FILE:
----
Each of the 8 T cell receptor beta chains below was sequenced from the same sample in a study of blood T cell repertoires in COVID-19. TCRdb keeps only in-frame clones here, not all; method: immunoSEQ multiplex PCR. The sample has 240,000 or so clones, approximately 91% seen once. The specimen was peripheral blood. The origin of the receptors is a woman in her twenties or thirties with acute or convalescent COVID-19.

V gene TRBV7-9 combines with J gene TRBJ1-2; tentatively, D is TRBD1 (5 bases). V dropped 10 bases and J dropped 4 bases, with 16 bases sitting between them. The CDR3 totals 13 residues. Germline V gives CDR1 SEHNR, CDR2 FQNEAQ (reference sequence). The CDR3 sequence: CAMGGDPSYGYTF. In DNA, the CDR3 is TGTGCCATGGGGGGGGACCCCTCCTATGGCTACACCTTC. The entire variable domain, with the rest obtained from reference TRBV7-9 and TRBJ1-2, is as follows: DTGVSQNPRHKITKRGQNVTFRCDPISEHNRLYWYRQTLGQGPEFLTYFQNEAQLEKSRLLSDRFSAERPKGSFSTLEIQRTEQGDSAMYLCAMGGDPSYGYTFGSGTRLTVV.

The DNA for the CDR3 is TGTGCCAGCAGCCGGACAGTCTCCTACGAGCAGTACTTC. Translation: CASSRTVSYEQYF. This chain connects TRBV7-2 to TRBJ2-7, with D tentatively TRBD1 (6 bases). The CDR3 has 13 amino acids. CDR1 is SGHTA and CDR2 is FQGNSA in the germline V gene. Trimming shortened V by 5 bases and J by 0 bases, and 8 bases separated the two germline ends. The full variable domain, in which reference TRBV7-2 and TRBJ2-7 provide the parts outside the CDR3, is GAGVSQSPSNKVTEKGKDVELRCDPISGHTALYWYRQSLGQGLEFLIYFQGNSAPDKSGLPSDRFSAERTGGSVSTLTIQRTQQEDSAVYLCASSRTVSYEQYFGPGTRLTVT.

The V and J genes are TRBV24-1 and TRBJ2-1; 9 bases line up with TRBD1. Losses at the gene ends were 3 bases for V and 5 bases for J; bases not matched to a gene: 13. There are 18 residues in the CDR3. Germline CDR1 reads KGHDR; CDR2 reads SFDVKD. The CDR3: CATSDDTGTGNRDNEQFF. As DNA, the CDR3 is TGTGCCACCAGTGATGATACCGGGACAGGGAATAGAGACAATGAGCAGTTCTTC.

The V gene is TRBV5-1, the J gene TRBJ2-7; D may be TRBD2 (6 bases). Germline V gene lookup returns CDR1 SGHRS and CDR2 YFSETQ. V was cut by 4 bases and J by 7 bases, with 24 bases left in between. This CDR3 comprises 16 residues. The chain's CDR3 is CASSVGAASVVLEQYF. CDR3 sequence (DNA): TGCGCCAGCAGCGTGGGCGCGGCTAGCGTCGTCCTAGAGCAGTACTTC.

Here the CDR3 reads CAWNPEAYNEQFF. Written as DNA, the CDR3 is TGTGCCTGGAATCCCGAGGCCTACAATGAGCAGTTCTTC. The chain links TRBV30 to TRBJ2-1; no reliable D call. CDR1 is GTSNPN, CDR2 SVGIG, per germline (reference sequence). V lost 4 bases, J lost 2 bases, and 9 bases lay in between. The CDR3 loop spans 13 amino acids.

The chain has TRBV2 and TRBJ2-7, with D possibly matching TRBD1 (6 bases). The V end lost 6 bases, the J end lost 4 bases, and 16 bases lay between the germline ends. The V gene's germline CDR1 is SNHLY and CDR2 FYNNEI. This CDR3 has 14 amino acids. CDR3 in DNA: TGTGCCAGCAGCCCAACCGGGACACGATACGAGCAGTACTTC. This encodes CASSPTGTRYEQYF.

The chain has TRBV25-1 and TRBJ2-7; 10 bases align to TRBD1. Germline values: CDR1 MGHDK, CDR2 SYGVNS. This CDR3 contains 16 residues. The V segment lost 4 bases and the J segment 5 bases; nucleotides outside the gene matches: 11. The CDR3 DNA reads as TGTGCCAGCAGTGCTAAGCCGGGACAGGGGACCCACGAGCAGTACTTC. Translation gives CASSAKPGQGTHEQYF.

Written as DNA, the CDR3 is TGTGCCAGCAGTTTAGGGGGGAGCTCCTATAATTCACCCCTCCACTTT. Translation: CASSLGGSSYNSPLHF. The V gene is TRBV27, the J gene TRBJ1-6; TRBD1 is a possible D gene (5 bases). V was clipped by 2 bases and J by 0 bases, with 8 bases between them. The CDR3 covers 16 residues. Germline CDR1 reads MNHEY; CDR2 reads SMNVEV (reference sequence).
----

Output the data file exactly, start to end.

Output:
Each of the 8 T cell receptor beta chains below was sequenced from the same sample in a study of blood T cell repertoires in COVID-19. TCRdb keeps only in-frame clones here, not all; method: immunoSEQ multiplex PCR. The sample has 240,000 or so clones, approximately 91% seen once. The specimen was peripheral blood. The origin of the receptors is a woman in her twenties or thirties with acute or convalescent COVID-19.

V gene TRBV7-9 combines with J gene TRBJ1-2; tentatively, D is TRBD1 (5 bases). V dropped 10 bases and J dropped 4 bases, with 16 bases sitting between them. The CDR3 totals 13 residues. Germline V gives CDR1 SEHNR, CDR2 FQNEAQ (reference sequence). The CDR3 sequence: CAMGGDPSYGYTF. In DNA, the CDR3 is TGTGCCATGGGGGGGGACCCCTCCTATGGCTACACCTTC. The entire variable domain, with the rest obtained from reference TRBV7-9 and TRBJ1-2, is as follows: DTGVSQNPRHKITKRGQNVTFRCDPISEHNRLYWYRQTLGQGPEFLTYFQNEAQLEKSRLLSDRFSAERPKGSFSTLEIQRTEQGDSAMYLCAMGGDPSYGYTFGSGTRLTVV.

The DNA for the CDR3 is TGTGCCAGCAGCCGGACAGTCTCCTACGAGCAGTACTTC. Translation: CASSRTVSYEQYF. This chain connects TRBV7-2 to TRBJ2-7, with D tentatively TRBD1 (6 bases). The CDR3 has 13 amino acids. CDR1 is SGHTA and CDR2 is FQGNSA in the germline V gene. Trimming shortened V by 5 bases and J by 0 bases, and 8 bases separated the two germline ends. The full variable domain, in which reference TRBV7-2 and TRBJ2-7 provide the parts outside the CDR3, is GAGVSQSPSNKVTEKGKDVELRCDPISGHTALYWYRQSLGQGLEFLIYFQGNSAPDKSGLPSDRFSAERTGGSVSTLTIQRTQQEDSAVYLCASSRTVSYEQYFGPGTRLTVT.

The V and J genes are TRBV24-1 and TRBJ2-1; 9 bases line up with TRBD1. Losses at the gene ends were 3 bases for V and 5 bases for J; bases not matched to a gene: 13. There are 18 residues in the CDR3. Germline CDR1 reads KGHDR; CDR2 reads SFDVKD. The CDR3: CATSDDTGTGNRDNEQFF. As DNA, the CDR3 is TGTGCCACCAGTGATGATACCGGGACAGGGAATAGAGACAATGAGCAGTTCTTC.

The V gene is TRBV5-1, the J gene TRBJ2-7; D may be TRBD2 (6 bases). Germline V gene lookup returns CDR1 SGHRS and CDR2 YFSETQ. V was cut by 4 bases and J by 7 bases, with 24 bases left in between. This CDR3 comprises 16 residues. The chain's CDR3 is CASSVGAASVVLEQYF. CDR3 sequence (DNA): TGCGCCAGCAGCGTGGGCGCGGCTAGCGTCGTCCTAGAGCAGTACTTC.

Here the CDR3 reads CAWNPEAYNEQFF. Written as DNA, the CDR3 is TGTGCCTGGAATCCCGAGGCCTACAATGAGCAGTTCTTC. The chain links TRBV30 to TRBJ2-1; no reliable D call. CDR1 is GTSNPN, CDR2 SVGIG, per germline (reference sequence). V lost 4 bases, J lost 2 bases, and 9 bases lay in between. The CDR3 loop spans 13 amino acids.

The chain has TRBV2 and TRBJ2-7, with D possibly matching TRBD1 (6 bases). The V end lost 6 bases, the J end lost 4 bases, and 16 bases lay between the germline ends. The V gene's germline CDR1 is SNHLY and CDR2 FYNNEI. This CDR3 has 14 amino acids. CDR3 in DNA: TGTGCCAGCAGCCCAACCGGGACACGATACGAGCAGTACTTC. This encodes CASSPTGTRYEQYF.

The chain has TRBV25-1 and TRBJ2-7; 10 bases align to TRBD1. Germline values: CDR1 MGHDK, CDR2 SYGVNS. This CDR3 contains 16 residues. The V segment lost 4 bases and the J segment 5 bases; nucleotides outside the gene matches: 11. The CDR3 DNA reads as TGTGCCAGCAGTGCTAAGCCGGGACAGGGGACCCACGAGCAGTACTTC. Translation gives CASSAKPGQGTHEQYF.

Written as DNA, the CDR3 is TGTGCCAGCAGTTTAGGGGGGAGCTCCTATAATTCACCCCTCCACTTT. Translation: CASSLGGSSYNSPLHF. The V gene is TRBV27, the J gene TRBJ1-6; TRBD1 is a possible D gene (5 bases). V was clipped by 2 bases and J by 0 bases, with 8 bases between them. The CDR3 covers 16 residues. Germline CDR1 reads MNHEY; CDR2 reads SMNVEV (reference sequence).